Relationships forged at GISAC form a conduit. “The FBI may not trust the locals, but they trust the fusion center, and the fusion center trusts [the locals],” according to Smith.
Public-private cooperation. Achieving robust public-private collaboration in the collection, analysis, and dissemination of terrorism-related intelligence has proven a tall order. Some industry sectors have information sharing and analysis centers, but they have not yet adopted a framework for sharing information with government entities.
A few states, such as Illinois and Delaware, have succeeded in formally sharing nonclassified products with private-sector stakeholders. States where fusion center operators and private security officials have achieved some level of collaboration say it took a lot of work and is largely the result of having built up trusted relationships.
Illinois’ fusion center, the Statewide Terrorism and Intelligence Center (STIC), coordinates the state’s Infrastructure Security Awareness Program, through which 180 members from 111 different companies receive electronic bulletins on current threats, according to Illinois State Police spokesman Lt. Scott Compton. To further public/private communication, this year STIC established a position for a private-sector critical infrastructure specialist funded by the Illinois Law Enforcement Alarm System and the ASIS International Foundation, Inc.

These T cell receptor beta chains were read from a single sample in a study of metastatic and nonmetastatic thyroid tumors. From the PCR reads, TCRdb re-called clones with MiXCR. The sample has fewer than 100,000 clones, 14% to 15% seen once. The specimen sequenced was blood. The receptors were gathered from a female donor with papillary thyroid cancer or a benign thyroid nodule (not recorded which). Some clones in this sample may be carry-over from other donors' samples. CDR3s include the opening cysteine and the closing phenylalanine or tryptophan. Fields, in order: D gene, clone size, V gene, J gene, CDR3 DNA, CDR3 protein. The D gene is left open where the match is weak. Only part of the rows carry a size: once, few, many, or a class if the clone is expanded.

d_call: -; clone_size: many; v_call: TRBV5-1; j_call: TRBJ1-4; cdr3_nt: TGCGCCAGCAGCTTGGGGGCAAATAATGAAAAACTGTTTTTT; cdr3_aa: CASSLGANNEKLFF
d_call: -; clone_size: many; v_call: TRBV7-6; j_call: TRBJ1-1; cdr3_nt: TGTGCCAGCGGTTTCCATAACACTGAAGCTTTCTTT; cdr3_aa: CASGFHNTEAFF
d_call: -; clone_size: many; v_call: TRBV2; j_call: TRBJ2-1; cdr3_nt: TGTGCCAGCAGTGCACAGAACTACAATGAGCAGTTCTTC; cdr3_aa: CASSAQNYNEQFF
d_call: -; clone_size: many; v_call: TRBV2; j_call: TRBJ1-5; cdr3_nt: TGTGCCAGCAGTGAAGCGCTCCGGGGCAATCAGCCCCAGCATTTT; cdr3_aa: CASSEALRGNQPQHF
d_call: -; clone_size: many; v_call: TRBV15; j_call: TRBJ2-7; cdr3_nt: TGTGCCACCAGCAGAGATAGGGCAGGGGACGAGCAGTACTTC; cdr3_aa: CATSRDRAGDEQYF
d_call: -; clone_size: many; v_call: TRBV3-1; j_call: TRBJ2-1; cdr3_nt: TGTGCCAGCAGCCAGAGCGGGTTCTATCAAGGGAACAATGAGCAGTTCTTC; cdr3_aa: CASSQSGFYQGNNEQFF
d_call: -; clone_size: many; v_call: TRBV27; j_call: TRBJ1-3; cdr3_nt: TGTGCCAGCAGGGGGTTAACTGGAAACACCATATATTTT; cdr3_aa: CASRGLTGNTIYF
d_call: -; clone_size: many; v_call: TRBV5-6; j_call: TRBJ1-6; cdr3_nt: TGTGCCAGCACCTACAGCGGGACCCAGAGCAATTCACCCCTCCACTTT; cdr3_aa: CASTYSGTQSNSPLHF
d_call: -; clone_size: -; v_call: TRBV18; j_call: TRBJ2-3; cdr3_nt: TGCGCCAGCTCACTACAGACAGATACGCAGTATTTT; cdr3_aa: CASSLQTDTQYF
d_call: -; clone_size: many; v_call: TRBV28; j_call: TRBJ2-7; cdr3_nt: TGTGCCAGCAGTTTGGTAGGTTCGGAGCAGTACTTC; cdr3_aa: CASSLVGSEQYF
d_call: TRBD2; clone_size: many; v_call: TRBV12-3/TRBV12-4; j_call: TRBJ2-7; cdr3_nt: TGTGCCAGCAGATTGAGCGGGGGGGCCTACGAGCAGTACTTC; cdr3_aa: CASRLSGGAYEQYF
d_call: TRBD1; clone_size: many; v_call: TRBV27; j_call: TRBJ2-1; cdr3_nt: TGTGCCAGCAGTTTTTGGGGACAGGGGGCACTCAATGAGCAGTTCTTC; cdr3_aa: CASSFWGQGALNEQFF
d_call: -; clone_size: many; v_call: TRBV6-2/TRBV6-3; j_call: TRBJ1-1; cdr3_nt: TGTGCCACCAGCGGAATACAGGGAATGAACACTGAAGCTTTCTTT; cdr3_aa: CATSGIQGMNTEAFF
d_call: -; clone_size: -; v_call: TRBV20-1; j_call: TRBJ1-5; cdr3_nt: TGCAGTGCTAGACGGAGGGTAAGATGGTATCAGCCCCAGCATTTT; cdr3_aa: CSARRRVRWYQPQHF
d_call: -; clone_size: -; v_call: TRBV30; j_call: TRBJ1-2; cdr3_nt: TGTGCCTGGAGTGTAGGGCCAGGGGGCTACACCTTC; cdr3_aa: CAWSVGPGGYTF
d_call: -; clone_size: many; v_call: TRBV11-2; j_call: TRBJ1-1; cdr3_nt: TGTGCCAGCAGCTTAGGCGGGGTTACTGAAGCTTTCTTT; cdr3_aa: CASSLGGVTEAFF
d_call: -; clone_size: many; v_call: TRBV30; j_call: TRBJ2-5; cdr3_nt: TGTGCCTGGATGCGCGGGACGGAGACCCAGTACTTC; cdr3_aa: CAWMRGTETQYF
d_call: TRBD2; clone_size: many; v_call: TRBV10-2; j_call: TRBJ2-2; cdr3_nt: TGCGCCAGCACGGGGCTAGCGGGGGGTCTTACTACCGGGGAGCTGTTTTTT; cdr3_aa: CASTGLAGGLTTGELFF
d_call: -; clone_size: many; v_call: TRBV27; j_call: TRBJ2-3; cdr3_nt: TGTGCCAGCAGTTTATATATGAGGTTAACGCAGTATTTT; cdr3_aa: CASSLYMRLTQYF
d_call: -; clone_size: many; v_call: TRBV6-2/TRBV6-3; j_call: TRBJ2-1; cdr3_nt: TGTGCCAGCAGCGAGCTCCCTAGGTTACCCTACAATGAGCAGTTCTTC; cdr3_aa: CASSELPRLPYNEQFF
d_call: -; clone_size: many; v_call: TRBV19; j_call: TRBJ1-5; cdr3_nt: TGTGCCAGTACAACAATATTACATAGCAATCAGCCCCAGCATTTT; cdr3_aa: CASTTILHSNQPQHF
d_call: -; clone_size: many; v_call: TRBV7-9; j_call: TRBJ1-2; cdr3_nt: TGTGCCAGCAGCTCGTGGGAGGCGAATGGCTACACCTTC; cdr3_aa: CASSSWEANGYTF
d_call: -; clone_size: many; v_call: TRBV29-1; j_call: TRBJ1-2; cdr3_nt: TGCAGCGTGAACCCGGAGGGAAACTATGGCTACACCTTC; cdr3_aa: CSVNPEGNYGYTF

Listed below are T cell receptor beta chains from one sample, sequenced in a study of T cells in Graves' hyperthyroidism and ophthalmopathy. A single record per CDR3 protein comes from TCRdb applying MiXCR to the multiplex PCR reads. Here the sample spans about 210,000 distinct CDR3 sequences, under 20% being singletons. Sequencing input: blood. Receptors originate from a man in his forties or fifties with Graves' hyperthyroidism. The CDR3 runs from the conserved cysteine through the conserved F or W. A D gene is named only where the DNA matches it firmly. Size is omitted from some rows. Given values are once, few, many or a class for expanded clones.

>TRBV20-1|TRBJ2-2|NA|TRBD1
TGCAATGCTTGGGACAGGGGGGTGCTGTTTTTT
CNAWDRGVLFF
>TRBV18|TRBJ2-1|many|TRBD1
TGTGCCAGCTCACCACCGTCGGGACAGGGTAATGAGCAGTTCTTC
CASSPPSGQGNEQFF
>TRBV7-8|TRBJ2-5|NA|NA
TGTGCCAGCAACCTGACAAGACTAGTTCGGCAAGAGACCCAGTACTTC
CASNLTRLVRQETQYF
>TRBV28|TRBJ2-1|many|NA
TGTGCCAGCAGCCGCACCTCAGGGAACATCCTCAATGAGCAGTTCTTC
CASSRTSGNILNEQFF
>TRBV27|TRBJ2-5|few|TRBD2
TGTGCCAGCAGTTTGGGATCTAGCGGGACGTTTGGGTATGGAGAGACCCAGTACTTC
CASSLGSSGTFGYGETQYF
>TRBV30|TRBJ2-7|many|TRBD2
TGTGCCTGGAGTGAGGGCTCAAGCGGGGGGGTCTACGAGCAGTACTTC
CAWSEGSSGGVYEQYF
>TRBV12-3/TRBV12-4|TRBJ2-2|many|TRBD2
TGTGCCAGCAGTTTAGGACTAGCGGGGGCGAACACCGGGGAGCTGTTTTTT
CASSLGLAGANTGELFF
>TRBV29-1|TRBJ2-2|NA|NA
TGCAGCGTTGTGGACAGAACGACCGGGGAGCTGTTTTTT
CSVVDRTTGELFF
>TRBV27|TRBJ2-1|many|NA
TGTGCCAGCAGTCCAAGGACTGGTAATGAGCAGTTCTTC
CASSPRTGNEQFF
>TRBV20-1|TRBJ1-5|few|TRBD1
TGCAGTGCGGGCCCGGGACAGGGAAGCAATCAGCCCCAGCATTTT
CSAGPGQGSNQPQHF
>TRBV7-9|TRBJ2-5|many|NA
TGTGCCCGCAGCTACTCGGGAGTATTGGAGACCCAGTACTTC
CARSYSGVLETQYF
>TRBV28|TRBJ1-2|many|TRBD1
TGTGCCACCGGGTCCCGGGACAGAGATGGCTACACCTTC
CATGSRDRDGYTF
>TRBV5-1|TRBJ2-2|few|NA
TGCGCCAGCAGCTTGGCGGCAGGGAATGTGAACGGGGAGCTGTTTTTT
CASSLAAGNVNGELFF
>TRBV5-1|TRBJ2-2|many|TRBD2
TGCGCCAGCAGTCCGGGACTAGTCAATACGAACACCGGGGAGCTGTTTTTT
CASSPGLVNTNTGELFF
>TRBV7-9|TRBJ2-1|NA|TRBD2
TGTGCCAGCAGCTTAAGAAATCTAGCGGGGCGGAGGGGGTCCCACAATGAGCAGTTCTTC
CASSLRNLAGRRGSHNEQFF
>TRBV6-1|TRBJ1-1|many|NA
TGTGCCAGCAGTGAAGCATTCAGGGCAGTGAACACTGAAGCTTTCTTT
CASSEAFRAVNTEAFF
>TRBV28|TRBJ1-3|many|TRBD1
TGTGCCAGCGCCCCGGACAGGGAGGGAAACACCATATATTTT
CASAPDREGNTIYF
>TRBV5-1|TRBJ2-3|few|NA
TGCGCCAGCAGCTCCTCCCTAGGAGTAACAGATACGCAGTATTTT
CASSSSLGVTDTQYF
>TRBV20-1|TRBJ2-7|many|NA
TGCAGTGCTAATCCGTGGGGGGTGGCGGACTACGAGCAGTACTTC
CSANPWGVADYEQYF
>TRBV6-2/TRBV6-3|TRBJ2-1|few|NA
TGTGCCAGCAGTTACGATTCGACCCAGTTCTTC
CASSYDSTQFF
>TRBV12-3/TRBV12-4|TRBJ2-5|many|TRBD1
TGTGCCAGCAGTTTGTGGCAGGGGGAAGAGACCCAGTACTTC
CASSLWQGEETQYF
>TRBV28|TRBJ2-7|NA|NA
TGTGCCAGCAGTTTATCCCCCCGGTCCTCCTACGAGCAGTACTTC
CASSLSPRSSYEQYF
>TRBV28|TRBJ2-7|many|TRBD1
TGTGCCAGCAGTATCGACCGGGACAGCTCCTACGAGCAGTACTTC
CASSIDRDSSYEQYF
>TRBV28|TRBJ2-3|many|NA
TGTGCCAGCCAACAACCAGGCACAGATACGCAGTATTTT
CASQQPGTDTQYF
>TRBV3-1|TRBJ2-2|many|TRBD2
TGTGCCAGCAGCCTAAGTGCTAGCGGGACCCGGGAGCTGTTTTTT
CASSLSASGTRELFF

In Delaware, State Police Det. Jim Woznicki, DIAC’s critical infrastructure liaison and a member of ASIS International’s Delaware Chapter, worked with fellow ASIS members—including Raymond Johnson Jr., CHS-III, a security section manager with Wilmington Trust—to coordinate public-private programs such as ASIS’s Operation Cooperation. In that program, ASIS members met with public-sector counterparts to stay abreast of government counterterrorism efforts.
The collaboration gave way to regular DIAC threat briefings at ASIS chapter meetings, private-sector access (for vetted private-sector partners) to electronic threat bulletin boards on the DOJ’s ATIX, and perhaps most important, personal interaction among private security officials and DIAC personnel.